About mid-way through my career I became head of HR for an IBM joint venture company in Australia. As well as winning IT outsourcing contracts involving transitions of large numbers of staff into the JV, we also managed the transition of employees from their parent organisations of IBM, Lend Lease and Telstra into the JV company.
The team and I started along that journey accepting the assumption that “people resist change”. But soon we noticed that not everyone resisted the change. Some people seemed very relaxed with the change of employer and some, including from public sector organisations, even seemed to welcome it. Not everyone welcomed the change, but enough to cause us to conclude that by definition not everyone was resisting change.
Was it a case of the exception proving the rule or was it that what we were observing in the field was proving the conventional statement untrue? It ends up being the latter. Some years later I found the explanation in human instincts, particularly from the work of Professor Nigel Nicholson.
Part of our challenged to conventional thinking was also to question the Kubler-Ross grief cycle as it might apply to change management in organisations. Kubler-Ross describes the five stages of grief and is a popular change management model. But in these IT transitions I noticed that some people did not demonstrate a transition through the five stages of grief. Initially convinced by conventional thinking I thought that maybe some people go through the five stages at such speed it is not observable. But I discovered that Kubler-Ross’s research focused on people’s reaction to their imminent death or the imminent death of a loved one. It’s a fair stretch to take a model from the ultimate life experience to apply that model to changes in organisations.
What Really Happens
If we were wired as a species to resist change we’d be still living in caves. Or at a personal level there have been changes in your life which have been highly beneficial and celebrated – and not to be resisted. And sure, there have no doubt been changes in your life you would prefer not to have experienced. But it’s not “change” itself and it’s not “resistance”.
What happens is that primarily two of our 9 instincts drive our reaction when we hear about a change at work. The first is that we are compelled to classify. We make sense of our experiences by classifying into binary alternatives of either “good” or “bad”. And second, if we can’t yet classify, such as how this change might affect me, then mostly we err of the side of the negative, driven by our instinct of Loss Aversion to keep out of harm’s way.
Once we move from the self-fulfilling negative belief that “people resist change” then we open-up practical, positive leadership actions to better manage change in organisations.
Analyse for Loss
Part of the planning for implementing a change should be to analyse potential loss concerns of staff. For losses that are real, plan what actions you might take to minimise the loss. One client implemented a car parking subsidy for a limited time when people were losing free car parking in an office move.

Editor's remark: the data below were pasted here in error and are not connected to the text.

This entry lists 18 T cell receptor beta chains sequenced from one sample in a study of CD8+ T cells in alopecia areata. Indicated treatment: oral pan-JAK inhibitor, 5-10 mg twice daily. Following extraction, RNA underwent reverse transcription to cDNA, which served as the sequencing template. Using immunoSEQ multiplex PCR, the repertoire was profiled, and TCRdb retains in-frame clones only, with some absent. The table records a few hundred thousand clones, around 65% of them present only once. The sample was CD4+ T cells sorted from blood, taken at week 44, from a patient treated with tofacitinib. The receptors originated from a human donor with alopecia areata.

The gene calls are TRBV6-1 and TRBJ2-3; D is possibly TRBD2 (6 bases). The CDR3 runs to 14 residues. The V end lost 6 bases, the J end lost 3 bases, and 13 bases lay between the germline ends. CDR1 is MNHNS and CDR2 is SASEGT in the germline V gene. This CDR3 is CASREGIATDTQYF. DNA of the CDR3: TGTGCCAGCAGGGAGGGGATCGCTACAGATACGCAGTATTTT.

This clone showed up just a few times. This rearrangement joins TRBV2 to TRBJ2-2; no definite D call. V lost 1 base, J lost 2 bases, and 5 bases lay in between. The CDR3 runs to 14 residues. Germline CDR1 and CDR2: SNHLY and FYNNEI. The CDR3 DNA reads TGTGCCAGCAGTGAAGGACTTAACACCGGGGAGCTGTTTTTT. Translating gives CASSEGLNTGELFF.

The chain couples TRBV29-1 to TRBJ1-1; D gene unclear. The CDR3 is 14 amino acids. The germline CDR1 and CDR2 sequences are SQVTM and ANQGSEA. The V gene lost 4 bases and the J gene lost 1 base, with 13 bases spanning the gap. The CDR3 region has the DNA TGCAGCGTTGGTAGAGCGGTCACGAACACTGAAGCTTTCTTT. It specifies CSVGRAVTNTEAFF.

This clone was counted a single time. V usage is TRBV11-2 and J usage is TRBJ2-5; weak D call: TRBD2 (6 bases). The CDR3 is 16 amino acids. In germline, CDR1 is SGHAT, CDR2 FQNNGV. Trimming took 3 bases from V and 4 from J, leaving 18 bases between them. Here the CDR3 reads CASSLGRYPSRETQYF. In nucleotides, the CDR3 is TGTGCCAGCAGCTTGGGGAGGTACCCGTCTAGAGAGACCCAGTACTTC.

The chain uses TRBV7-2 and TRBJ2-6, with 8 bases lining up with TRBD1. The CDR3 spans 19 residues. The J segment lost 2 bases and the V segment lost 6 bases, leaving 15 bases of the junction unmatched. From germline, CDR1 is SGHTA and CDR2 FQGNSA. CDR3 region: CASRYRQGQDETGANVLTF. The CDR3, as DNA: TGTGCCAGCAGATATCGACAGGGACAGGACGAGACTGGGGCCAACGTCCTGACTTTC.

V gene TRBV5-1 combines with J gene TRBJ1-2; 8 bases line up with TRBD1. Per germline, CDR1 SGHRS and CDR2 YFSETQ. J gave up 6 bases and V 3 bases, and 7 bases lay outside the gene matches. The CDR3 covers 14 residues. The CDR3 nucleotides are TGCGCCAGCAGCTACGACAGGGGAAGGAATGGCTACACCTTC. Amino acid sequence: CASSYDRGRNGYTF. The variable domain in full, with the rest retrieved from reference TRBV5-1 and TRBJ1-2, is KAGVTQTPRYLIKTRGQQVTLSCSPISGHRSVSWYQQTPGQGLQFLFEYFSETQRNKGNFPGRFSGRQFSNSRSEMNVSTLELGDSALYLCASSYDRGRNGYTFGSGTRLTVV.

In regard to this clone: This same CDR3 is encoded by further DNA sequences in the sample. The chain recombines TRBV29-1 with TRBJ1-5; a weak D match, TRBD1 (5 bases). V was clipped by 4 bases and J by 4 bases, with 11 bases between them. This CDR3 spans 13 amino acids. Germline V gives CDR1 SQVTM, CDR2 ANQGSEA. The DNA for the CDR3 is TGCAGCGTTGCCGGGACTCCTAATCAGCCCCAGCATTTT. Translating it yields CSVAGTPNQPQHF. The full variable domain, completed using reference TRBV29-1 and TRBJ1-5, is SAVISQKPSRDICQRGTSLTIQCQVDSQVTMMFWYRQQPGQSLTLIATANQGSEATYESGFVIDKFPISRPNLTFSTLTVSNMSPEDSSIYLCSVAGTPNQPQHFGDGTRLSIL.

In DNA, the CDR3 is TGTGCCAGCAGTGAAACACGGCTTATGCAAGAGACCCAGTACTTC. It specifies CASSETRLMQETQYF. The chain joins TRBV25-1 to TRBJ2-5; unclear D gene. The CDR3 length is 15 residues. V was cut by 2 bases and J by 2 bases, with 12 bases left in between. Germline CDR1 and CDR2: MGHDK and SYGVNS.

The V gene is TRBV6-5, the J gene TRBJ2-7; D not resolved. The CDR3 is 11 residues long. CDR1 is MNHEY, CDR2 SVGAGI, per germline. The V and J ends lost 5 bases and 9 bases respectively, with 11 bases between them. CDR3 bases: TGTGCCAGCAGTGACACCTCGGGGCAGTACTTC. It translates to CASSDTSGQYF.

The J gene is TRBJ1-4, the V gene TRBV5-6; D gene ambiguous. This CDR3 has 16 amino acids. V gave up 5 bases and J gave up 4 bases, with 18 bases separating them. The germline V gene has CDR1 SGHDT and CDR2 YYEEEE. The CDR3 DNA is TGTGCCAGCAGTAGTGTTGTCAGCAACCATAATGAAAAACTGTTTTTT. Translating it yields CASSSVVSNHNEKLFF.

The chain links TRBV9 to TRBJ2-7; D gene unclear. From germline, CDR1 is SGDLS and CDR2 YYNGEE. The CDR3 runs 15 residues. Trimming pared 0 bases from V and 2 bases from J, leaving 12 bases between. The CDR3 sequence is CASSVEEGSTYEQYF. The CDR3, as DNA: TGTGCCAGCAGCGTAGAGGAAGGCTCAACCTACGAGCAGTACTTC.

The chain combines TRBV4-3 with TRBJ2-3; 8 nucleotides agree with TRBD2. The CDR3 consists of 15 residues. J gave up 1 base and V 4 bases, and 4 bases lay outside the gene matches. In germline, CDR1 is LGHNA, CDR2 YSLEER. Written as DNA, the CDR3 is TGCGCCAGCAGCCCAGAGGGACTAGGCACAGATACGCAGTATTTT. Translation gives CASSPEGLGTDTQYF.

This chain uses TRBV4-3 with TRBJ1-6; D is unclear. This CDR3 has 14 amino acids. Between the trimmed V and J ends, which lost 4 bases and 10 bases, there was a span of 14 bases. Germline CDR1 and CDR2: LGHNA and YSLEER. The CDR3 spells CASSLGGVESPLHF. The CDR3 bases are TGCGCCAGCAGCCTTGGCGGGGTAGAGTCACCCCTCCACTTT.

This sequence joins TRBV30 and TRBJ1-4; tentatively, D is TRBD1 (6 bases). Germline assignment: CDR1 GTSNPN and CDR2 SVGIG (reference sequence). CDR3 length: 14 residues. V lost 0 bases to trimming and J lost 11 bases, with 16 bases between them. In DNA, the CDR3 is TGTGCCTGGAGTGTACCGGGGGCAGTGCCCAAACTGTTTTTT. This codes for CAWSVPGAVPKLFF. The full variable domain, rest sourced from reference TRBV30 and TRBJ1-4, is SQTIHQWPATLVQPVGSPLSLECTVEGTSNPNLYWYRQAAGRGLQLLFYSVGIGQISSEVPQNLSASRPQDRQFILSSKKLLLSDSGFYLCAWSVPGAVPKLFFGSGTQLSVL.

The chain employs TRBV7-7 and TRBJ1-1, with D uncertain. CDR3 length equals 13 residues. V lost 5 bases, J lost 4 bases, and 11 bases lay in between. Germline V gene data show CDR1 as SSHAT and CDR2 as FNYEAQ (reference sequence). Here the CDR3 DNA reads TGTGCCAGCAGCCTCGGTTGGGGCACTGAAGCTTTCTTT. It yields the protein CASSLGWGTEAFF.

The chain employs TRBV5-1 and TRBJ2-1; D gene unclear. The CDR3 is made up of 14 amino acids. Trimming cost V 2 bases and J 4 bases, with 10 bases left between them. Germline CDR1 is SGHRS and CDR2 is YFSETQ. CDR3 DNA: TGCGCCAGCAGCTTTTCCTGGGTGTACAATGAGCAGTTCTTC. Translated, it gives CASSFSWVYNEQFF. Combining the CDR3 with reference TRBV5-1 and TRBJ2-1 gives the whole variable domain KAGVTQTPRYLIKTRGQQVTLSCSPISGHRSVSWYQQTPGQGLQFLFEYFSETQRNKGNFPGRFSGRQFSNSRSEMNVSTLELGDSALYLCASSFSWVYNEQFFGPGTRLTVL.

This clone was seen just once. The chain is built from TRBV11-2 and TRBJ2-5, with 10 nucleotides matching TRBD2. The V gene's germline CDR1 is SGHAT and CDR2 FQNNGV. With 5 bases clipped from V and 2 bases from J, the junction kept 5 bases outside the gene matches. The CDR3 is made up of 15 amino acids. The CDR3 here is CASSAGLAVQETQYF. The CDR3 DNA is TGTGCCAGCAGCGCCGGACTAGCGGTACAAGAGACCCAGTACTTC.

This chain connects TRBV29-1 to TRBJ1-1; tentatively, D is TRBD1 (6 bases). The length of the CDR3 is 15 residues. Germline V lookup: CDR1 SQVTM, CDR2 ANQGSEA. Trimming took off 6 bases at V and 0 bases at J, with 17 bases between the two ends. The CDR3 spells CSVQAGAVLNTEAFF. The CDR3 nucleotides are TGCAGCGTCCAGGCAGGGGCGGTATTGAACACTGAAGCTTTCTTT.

Part of the analysis of loss will involve determining any segments of staff that need to be considered.
If a change involves real loss for some people, handle the change as loss for those individuals. People can cope with loss, but find it harder if their feelings are diminished or ignored.
Hierarchy of Loss Concerns
In processing change, people will go through a hierarchy or prioritisation of change concerns. One client used this concept in a restructure. The leaders worked through a prioritisation list from loss of job, change in team, change is manager, change in location, change in processes and so on. Once a loss concern is covered, even if that answer is not favourable, people jump to the next loss concern.
As one leader in this project observed, knowing about loss aversion allowed him to be less critical of people’s reactions. Whereas in the past he criticised his staff for whinging, he could now see they were progressing though loss aversion concerns.
Classifying Based on Emotions
In communicating change, bear in mind that people’s classification (or sense they make of the change) is based on how they feel at the very moment they hear about the change. This is not a spin strategy but allows you to give the change the best chance of being accepted.
Rumour - Plausibility
Avoid a vacuum in communication. Even if there is no new news, communicate. The problem with a vacuum us that rumour fills it. The reason for rumour is that people are trying to make the change plausible. Monitor the rumour mill: it will guide you to any gaps in your communication.
The Gossip Test
Given that people are going to gossip, then use this human behaviour productively by applying the “gossip test”. What do you want people to talk about, say after the change is announced? Deciding what you want people to talk about will drive your leadership actions.
It’s no wonder that in organisational life change has a bad name. It’s because we have been misguided by stated or unstated assumptions. By going back to basics about human nature we can change the way we think and lead change.